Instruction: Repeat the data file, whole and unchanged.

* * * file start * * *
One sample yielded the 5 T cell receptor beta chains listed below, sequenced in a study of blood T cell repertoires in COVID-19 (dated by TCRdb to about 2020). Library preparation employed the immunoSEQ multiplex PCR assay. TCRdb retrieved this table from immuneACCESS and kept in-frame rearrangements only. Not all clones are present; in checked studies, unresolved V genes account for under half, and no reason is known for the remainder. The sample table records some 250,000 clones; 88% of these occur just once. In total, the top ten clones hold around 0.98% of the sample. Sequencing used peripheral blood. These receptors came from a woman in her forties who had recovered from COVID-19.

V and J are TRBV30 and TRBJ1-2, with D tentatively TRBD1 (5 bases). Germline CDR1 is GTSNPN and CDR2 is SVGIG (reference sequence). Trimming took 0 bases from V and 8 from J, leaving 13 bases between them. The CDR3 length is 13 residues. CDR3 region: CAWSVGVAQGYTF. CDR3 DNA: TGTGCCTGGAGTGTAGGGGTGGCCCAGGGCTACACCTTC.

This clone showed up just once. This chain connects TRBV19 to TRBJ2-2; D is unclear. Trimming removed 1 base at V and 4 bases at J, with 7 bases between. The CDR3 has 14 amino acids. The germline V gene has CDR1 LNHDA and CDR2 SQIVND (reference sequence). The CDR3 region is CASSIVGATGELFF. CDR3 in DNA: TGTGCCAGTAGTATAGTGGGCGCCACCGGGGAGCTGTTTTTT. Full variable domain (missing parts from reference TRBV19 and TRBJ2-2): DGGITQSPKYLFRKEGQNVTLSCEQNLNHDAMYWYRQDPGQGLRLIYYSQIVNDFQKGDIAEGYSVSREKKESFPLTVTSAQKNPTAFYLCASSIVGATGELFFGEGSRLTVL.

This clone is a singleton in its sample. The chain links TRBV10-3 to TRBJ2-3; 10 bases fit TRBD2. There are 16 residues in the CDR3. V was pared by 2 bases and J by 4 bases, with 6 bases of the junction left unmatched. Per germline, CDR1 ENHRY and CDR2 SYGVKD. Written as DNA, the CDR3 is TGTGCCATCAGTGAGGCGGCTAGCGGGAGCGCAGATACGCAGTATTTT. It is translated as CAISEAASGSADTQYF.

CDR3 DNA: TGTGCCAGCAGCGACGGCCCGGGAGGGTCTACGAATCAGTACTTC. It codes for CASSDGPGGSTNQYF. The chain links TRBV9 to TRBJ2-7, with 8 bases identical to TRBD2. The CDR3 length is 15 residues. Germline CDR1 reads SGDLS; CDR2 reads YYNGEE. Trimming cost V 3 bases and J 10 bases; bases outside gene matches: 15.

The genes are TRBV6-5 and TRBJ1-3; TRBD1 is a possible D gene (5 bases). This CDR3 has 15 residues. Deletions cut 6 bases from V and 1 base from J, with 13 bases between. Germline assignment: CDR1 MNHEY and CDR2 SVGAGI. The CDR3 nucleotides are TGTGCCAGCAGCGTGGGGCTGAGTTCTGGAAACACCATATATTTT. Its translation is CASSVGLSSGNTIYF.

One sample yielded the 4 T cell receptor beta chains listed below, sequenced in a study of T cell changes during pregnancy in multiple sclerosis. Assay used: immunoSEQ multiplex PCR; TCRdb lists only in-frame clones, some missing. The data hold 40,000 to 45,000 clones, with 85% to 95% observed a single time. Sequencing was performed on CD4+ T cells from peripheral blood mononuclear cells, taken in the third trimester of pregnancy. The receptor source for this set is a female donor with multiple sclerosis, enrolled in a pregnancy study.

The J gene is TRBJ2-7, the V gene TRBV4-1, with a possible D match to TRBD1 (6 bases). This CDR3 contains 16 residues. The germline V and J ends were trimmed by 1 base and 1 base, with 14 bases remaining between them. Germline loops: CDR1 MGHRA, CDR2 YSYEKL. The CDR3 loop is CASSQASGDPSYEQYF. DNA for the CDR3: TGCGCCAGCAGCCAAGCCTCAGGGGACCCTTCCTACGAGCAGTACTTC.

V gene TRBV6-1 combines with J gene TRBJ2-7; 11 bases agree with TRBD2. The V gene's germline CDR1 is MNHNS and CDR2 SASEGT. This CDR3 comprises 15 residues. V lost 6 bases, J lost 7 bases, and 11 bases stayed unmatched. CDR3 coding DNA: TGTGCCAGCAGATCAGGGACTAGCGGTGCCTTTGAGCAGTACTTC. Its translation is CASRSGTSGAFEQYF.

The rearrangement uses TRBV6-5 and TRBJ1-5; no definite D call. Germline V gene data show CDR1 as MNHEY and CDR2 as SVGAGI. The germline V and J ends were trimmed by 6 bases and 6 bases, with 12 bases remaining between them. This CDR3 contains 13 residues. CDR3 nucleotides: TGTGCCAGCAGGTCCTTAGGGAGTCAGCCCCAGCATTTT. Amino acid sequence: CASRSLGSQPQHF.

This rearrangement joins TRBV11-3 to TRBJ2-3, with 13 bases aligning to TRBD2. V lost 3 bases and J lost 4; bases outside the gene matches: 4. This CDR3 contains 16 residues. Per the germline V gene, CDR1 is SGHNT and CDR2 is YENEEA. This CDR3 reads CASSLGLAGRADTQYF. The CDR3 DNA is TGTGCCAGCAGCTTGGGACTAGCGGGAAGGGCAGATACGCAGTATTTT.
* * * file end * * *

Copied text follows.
One sample yielded the 5 T cell receptor beta chains listed below, sequenced in a study of blood T cell repertoires in COVID-19 (dated by TCRdb to about 2020). Library preparation employed the immunoSEQ multiplex PCR assay. TCRdb retrieved this table from immuneACCESS and kept in-frame rearrangements only. Not all clones are present; in checked studies, unresolved V genes account for under half, and no reason is known for the remainder. The sample table records some 250,000 clones; 88% of these occur just once. In total, the top ten clones hold around 0.98% of the sample. Sequencing used peripheral blood. These receptors came from a woman in her forties who had recovered from COVID-19.

V and J are TRBV30 and TRBJ1-2, with D tentatively TRBD1 (5 bases). Germline CDR1 is GTSNPN and CDR2 is SVGIG (reference sequence). Trimming took 0 bases from V and 8 from J, leaving 13 bases between them. The CDR3 length is 13 residues. CDR3 region: CAWSVGVAQGYTF. CDR3 DNA: TGTGCCTGGAGTGTAGGGGTGGCCCAGGGCTACACCTTC.

This clone showed up just once. This chain connects TRBV19 to TRBJ2-2; D is unclear. Trimming removed 1 base at V and 4 bases at J, with 7 bases between. The CDR3 has 14 amino acids. The germline V gene has CDR1 LNHDA and CDR2 SQIVND (reference sequence). The CDR3 region is CASSIVGATGELFF. CDR3 in DNA: TGTGCCAGTAGTATAGTGGGCGCCACCGGGGAGCTGTTTTTT. Full variable domain (missing parts from reference TRBV19 and TRBJ2-2): DGGITQSPKYLFRKEGQNVTLSCEQNLNHDAMYWYRQDPGQGLRLIYYSQIVNDFQKGDIAEGYSVSREKKESFPLTVTSAQKNPTAFYLCASSIVGATGELFFGEGSRLTVL.

This clone is a singleton in its sample. The chain links TRBV10-3 to TRBJ2-3; 10 bases fit TRBD2. There are 16 residues in the CDR3. V was pared by 2 bases and J by 4 bases, with 6 bases of the junction left unmatched. Per germline, CDR1 ENHRY and CDR2 SYGVKD. Written as DNA, the CDR3 is TGTGCCATCAGTGAGGCGGCTAGCGGGAGCGCAGATACGCAGTATTTT. It is translated as CAISEAASGSADTQYF.

CDR3 DNA: TGTGCCAGCAGCGACGGCCCGGGAGGGTCTACGAATCAGTACTTC. It codes for CASSDGPGGSTNQYF. The chain links TRBV9 to TRBJ2-7, with 8 bases identical to TRBD2. The CDR3 length is 15 residues. Germline CDR1 reads SGDLS; CDR2 reads YYNGEE. Trimming cost V 3 bases and J 10 bases; bases outside gene matches: 15.

The genes are TRBV6-5 and TRBJ1-3; TRBD1 is a possible D gene (5 bases). This CDR3 has 15 residues. Deletions cut 6 bases from V and 1 base from J, with 13 bases between. Germline assignment: CDR1 MNHEY and CDR2 SVGAGI. The CDR3 nucleotides are TGTGCCAGCAGCGTGGGGCTGAGTTCTGGAAACACCATATATTTT. Its translation is CASSVGLSSGNTIYF.

One sample yielded the 4 T cell receptor beta chains listed below, sequenced in a study of T cell changes during pregnancy in multiple sclerosis. Assay used: immunoSEQ multiplex PCR; TCRdb lists only in-frame clones, some missing. The data hold 40,000 to 45,000 clones, with 85% to 95% observed a single time. Sequencing was performed on CD4+ T cells from peripheral blood mononuclear cells, taken in the third trimester of pregnancy. The receptor source for this set is a female donor with multiple sclerosis, enrolled in a pregnancy study.

The J gene is TRBJ2-7, the V gene TRBV4-1, with a possible D match to TRBD1 (6 bases). This CDR3 contains 16 residues. The germline V and J ends were trimmed by 1 base and 1 base, with 14 bases remaining between them. Germline loops: CDR1 MGHRA, CDR2 YSYEKL. The CDR3 loop is CASSQASGDPSYEQYF. DNA for the CDR3: TGCGCCAGCAGCCAAGCCTCAGGGGACCCTTCCTACGAGCAGTACTTC.

V gene TRBV6-1 combines with J gene TRBJ2-7; 11 bases agree with TRBD2. The V gene's germline CDR1 is MNHNS and CDR2 SASEGT. This CDR3 comprises 15 residues. V lost 6 bases, J lost 7 bases, and 11 bases stayed unmatched. CDR3 coding DNA: TGTGCCAGCAGATCAGGGACTAGCGGTGCCTTTGAGCAGTACTTC. Its translation is CASRSGTSGAFEQYF.

The rearrangement uses TRBV6-5 and TRBJ1-5; no definite D call. Germline V gene data show CDR1 as MNHEY and CDR2 as SVGAGI. The germline V and J ends were trimmed by 6 bases and 6 bases, with 12 bases remaining between them. This CDR3 contains 13 residues. CDR3 nucleotides: TGTGCCAGCAGGTCCTTAGGGAGTCAGCCCCAGCATTTT. Amino acid sequence: CASRSLGSQPQHF.

This rearrangement joins TRBV11-3 to TRBJ2-3, with 13 bases aligning to TRBD2. V lost 3 bases and J lost 4; bases outside the gene matches: 4. This CDR3 contains 16 residues. Per the germline V gene, CDR1 is SGHNT and CDR2 is YENEEA. This CDR3 reads CASSLGLAGRADTQYF. The CDR3 DNA is TGTGCCAGCAGCTTGGGACTAGCGGGAAGGGCAGATACGCAGTATTTT.